Psilocybin Reduces Stress by Growing Dendrites

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Psychedelics were banned worldwide over 50 years ago and demonized as substances used only by hippies.

Now psychedelics are finding their way back into the consciousness of the biomedical community.

Recently the FDA declared psilocybin a “breakthrough therapy” for depression and works well for drug-resistant depression disorder.

Psilocybin Reduces Stress by Growing Dendrites

The half a century-long prohibition and stigma have led to the need for research to see how psychedelics affect the brain.

Fortunately, lots of new research is currently being conducted to help make up for the lost time.

A new study recently published in Neuron looks at how psilocybin can help the brains of mice repair damage due to chronic stress.

There have been studies that determined psychedelics such as psilocybin is an effective treatment for depression, but on a neurological level, it remains a mystery.

Researchers wanted to study the effect of the brains of animals under the influence of psilocybin.

In this study, scientists gave stressed-out mice either saline (a control) or psilocybin.

Researchers gave electric shocks to the mice, adding stress to observe how the brains are altered directly. This allowed researchers to keep how the brain is remoulded using psilocybin.

Scientists were examining tiny protrusions named “spines” on dendrites, which is the part of a neuron that receives signals from other neurons.

Dendritic spines are where information is traded amongst brain cells. They are found in brain cells at the point where connections are made.

The Growth of the Dendritic Spines

“The number and strength of dendrite connections are essential. They command how our neurons are connected and how they perform normal brain function through communication,” explains Dr. Alex Kwan, a psychiatry professor at Yale University.

Dendrites are habitually affected by stress, and people with depression have less of them than people without depression. When people experience chronic stress, it lowers their number of dendrites.

Scientists assessed the mice over the following month to see any brain structure changes.

The scientists compared the growth of the dendritic spines by scanning the mice brains that were given saline with those who were given psilocybin.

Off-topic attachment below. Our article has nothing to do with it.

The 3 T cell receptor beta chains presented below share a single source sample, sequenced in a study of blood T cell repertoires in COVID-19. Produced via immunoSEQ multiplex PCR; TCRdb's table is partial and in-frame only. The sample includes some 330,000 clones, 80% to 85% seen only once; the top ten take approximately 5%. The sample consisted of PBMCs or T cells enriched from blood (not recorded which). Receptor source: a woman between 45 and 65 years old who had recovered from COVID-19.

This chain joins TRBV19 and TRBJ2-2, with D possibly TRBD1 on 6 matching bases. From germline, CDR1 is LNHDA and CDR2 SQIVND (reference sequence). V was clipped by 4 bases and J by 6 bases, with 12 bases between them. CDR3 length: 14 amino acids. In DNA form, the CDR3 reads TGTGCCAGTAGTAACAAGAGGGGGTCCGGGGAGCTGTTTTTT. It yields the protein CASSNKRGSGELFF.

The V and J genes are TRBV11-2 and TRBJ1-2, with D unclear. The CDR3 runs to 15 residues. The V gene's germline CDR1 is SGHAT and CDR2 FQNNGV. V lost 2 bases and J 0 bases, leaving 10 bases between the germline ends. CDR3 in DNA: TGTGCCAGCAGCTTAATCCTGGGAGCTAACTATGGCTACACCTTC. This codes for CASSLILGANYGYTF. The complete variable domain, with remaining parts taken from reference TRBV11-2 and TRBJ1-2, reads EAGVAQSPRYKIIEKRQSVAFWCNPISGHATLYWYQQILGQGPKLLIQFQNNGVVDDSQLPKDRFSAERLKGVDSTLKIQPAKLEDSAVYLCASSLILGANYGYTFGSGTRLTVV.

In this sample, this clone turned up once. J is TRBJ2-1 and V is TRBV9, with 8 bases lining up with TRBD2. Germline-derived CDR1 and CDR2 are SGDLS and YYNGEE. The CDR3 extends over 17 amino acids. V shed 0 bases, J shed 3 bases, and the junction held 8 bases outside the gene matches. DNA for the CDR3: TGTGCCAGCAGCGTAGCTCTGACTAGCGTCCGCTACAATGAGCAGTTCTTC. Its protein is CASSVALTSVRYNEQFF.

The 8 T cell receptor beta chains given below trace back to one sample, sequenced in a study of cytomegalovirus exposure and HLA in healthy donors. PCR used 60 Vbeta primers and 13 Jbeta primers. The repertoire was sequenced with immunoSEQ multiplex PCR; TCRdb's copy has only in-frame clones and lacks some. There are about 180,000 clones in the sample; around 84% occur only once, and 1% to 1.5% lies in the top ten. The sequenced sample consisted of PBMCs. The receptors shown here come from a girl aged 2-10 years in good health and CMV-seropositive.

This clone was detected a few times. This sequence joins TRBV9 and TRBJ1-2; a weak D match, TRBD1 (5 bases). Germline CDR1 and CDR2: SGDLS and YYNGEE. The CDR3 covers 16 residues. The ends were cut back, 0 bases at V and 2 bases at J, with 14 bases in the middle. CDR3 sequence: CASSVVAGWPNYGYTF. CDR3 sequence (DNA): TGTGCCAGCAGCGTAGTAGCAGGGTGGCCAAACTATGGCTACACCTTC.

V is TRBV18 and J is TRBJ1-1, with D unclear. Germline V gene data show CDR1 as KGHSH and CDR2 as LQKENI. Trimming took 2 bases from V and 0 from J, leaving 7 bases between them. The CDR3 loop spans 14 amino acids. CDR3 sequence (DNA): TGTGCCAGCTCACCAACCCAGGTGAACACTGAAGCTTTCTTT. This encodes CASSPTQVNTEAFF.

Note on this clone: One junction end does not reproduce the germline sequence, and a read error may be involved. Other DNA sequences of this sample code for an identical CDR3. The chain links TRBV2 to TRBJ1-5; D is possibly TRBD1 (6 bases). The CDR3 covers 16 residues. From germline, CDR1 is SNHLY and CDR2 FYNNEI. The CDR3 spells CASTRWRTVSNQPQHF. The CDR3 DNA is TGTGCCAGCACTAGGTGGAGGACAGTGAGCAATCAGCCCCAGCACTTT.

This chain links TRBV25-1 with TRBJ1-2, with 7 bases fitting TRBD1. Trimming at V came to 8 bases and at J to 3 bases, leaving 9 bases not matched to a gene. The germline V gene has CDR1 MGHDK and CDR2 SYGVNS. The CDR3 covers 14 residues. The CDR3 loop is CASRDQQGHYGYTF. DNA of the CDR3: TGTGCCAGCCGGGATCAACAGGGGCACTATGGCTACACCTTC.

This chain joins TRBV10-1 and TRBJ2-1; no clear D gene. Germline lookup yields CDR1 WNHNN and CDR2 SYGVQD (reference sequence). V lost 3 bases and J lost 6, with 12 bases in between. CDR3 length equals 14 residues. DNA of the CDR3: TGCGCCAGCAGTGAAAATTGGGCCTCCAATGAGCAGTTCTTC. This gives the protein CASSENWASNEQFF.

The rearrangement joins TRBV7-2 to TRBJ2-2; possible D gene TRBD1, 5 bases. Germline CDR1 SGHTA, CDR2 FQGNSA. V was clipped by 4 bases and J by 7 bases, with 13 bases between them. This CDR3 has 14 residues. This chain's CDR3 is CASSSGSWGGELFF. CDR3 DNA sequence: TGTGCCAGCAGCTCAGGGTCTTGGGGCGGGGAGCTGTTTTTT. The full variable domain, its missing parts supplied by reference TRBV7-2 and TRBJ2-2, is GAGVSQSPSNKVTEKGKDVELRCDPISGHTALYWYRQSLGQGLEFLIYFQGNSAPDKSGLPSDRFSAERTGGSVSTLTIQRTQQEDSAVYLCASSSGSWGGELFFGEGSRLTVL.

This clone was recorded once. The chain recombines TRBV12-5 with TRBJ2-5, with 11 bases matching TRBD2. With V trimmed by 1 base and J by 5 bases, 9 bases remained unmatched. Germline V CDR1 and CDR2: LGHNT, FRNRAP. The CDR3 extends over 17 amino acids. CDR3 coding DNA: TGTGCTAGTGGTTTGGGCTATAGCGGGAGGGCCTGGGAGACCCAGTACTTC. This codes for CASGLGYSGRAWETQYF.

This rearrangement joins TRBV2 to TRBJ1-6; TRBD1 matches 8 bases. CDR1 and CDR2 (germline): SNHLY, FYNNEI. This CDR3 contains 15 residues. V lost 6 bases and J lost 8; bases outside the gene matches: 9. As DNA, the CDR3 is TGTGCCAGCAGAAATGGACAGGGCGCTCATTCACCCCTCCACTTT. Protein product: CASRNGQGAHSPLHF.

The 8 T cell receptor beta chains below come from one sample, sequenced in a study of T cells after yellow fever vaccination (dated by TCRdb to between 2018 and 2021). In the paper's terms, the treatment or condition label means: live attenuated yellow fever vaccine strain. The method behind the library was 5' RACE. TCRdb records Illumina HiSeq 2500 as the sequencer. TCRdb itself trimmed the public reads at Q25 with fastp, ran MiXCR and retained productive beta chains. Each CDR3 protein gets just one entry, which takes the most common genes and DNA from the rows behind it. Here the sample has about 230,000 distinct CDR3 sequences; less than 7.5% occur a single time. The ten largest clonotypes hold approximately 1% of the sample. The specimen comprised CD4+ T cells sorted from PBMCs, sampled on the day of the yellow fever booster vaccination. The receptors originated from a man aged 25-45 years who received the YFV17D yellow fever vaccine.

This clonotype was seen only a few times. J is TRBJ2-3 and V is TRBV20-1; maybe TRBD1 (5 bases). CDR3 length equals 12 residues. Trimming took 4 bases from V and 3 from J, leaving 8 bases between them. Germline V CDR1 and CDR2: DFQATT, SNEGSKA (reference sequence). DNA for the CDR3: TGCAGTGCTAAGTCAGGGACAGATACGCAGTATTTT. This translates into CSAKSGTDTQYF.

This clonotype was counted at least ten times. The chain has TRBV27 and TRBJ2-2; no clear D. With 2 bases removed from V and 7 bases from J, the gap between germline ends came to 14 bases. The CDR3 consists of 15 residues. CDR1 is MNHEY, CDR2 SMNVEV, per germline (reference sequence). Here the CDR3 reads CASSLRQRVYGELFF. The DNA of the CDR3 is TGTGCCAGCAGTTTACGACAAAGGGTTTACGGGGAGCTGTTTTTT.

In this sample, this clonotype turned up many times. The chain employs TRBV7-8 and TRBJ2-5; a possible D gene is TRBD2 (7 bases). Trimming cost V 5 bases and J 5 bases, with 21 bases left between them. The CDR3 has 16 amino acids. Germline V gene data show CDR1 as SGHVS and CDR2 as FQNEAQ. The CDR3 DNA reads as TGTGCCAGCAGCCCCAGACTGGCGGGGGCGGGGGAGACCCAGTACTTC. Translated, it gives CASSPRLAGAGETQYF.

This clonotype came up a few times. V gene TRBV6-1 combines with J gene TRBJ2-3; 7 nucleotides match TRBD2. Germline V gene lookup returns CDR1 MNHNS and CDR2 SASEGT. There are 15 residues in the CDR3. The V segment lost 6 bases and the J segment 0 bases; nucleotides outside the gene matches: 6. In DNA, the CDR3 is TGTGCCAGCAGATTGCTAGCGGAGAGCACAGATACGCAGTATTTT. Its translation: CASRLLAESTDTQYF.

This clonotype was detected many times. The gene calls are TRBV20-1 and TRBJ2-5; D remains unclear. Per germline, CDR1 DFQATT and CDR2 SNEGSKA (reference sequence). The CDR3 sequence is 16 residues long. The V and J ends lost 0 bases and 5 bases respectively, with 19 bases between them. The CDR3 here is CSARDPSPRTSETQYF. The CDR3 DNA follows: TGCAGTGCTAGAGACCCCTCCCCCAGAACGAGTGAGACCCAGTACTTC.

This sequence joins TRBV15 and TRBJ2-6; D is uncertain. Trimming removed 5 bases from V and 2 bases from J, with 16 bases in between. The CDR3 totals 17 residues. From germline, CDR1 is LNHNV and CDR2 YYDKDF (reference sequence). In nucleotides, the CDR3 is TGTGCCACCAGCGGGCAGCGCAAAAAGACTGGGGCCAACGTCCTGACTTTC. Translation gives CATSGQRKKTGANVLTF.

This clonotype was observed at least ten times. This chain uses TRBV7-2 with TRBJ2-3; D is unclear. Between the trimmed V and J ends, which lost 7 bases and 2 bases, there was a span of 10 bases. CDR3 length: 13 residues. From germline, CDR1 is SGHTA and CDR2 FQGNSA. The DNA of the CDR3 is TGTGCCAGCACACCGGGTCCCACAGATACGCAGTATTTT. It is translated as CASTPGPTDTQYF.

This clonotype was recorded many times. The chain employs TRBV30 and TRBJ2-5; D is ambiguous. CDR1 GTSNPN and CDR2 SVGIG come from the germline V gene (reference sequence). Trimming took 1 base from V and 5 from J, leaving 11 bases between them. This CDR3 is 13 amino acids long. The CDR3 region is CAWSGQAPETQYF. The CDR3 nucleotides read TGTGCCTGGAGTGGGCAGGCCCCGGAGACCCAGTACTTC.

Psilocybin-treated mice dendrite spines were 10% bigger and more numerous than those in mice that were in the control group.

Because the spines increased growth right after being given psilocybin, the dendrite increase would last for well over a month.

The mice who were given psychedelics also saw improvements in their maladaptive behaviours triggered by the stress of the electrical shocks.

Self-Medicating to Grow Dendrite Cautions 

It is still not recommended to start self-medicating with magic mushrooms just yet. It is essential to know you are getting pure psilocybin.

Before adequately understanding them, researchers may need some years to study how psilocybin affects the brain thoroughly.

Suicide is one of the leading causes of death worldwide.

Suppose you have tried conventional psychotherapies and have exhausted yourself trying different medications to ward off your depression and anxiety and hate the nasty side effects.

Why not try a dose of psilocybin? Although, microdosing may be the safest way of self-administration if you choose to.

No one should be allowed to tell you how you can and cannot manipulate or alter your state of consciousness.

If the government allows the sales of cigarettes and alcohol, then why not safely regulate all drugs to avoid further deaths in the opioid crisis.

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Dean Mathers

Editor-in-chief

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